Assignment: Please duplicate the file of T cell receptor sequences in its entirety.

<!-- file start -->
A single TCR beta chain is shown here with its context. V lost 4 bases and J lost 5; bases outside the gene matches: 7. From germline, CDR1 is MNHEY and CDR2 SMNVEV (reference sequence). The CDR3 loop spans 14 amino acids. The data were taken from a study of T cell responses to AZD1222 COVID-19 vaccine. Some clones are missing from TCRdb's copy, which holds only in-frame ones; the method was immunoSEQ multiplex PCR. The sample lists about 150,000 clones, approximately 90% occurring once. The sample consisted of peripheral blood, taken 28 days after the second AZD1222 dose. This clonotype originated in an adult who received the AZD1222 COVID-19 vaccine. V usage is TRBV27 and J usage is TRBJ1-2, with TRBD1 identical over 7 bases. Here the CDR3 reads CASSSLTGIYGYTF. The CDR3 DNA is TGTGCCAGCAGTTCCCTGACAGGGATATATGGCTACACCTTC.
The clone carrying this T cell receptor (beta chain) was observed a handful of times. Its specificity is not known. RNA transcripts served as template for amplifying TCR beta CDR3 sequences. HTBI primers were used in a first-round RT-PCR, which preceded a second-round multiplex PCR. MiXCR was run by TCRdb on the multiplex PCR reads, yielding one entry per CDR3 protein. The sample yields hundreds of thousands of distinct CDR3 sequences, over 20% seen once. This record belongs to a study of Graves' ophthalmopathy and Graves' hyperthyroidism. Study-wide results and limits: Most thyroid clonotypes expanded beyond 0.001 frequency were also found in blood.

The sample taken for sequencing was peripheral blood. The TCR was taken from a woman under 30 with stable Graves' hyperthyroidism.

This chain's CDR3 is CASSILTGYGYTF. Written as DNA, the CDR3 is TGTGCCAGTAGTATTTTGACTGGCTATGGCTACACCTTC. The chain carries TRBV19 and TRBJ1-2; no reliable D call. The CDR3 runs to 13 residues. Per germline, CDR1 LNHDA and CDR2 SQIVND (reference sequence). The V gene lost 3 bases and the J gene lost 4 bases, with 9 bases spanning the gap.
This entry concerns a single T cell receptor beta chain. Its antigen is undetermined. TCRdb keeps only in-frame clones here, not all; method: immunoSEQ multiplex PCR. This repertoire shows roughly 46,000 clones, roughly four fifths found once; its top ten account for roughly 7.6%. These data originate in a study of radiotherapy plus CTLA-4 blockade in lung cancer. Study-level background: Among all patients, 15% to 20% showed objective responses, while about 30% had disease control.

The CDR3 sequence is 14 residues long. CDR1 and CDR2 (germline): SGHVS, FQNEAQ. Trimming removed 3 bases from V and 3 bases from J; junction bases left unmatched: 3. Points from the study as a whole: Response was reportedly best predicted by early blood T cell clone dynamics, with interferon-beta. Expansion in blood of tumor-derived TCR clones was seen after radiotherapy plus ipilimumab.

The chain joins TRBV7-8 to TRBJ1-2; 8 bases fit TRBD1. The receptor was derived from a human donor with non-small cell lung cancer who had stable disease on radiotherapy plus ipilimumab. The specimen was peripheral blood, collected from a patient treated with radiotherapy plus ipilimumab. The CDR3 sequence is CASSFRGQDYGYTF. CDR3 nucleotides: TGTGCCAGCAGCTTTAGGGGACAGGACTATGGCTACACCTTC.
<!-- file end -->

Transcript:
A single TCR beta chain is shown here with its context. V lost 4 bases and J lost 5; bases outside the gene matches: 7. From germline, CDR1 is MNHEY and CDR2 SMNVEV (reference sequence). The CDR3 loop spans 14 amino acids. The data were taken from a study of T cell responses to AZD1222 COVID-19 vaccine. Some clones are missing from TCRdb's copy, which holds only in-frame ones; the method was immunoSEQ multiplex PCR. The sample lists about 150,000 clones, approximately 90% occurring once. The sample consisted of peripheral blood, taken 28 days after the second AZD1222 dose. This clonotype originated in an adult who received the AZD1222 COVID-19 vaccine. V usage is TRBV27 and J usage is TRBJ1-2, with TRBD1 identical over 7 bases. Here the CDR3 reads CASSSLTGIYGYTF. The CDR3 DNA is TGTGCCAGCAGTTCCCTGACAGGGATATATGGCTACACCTTC.
The clone carrying this T cell receptor (beta chain) was observed a handful of times. Its specificity is not known. RNA transcripts served as template for amplifying TCR beta CDR3 sequences. HTBI primers were used in a first-round RT-PCR, which preceded a second-round multiplex PCR. MiXCR was run by TCRdb on the multiplex PCR reads, yielding one entry per CDR3 protein. The sample yields hundreds of thousands of distinct CDR3 sequences, over 20% seen once. This record belongs to a study of Graves' ophthalmopathy and Graves' hyperthyroidism. Study-wide results and limits: Most thyroid clonotypes expanded beyond 0.001 frequency were also found in blood.

The sample taken for sequencing was peripheral blood. The TCR was taken from a woman under 30 with stable Graves' hyperthyroidism.

This chain's CDR3 is CASSILTGYGYTF. Written as DNA, the CDR3 is TGTGCCAGTAGTATTTTGACTGGCTATGGCTACACCTTC. The chain carries TRBV19 and TRBJ1-2; no reliable D call. The CDR3 runs to 13 residues. Per germline, CDR1 LNHDA and CDR2 SQIVND (reference sequence). The V gene lost 3 bases and the J gene lost 4 bases, with 9 bases spanning the gap.
This entry concerns a single T cell receptor beta chain. Its antigen is undetermined. TCRdb keeps only in-frame clones here, not all; method: immunoSEQ multiplex PCR. This repertoire shows roughly 46,000 clones, roughly four fifths found once; its top ten account for roughly 7.6%. These data originate in a study of radiotherapy plus CTLA-4 blockade in lung cancer. Study-level background: Among all patients, 15% to 20% showed objective responses, while about 30% had disease control.

The CDR3 sequence is 14 residues long. CDR1 and CDR2 (germline): SGHVS, FQNEAQ. Trimming removed 3 bases from V and 3 bases from J; junction bases left unmatched: 3. Points from the study as a whole: Response was reportedly best predicted by early blood T cell clone dynamics, with interferon-beta. Expansion in blood of tumor-derived TCR clones was seen after radiotherapy plus ipilimumab.

The chain joins TRBV7-8 to TRBJ1-2; 8 bases fit TRBD1. The receptor was derived from a human donor with non-small cell lung cancer who had stable disease on radiotherapy plus ipilimumab. The specimen was peripheral blood, collected from a patient treated with radiotherapy plus ipilimumab. The CDR3 sequence is CASSFRGQDYGYTF. CDR3 nucleotides: TGTGCCAGCAGCTTTAGGGGACAGGACTATGGCTACACCTTC.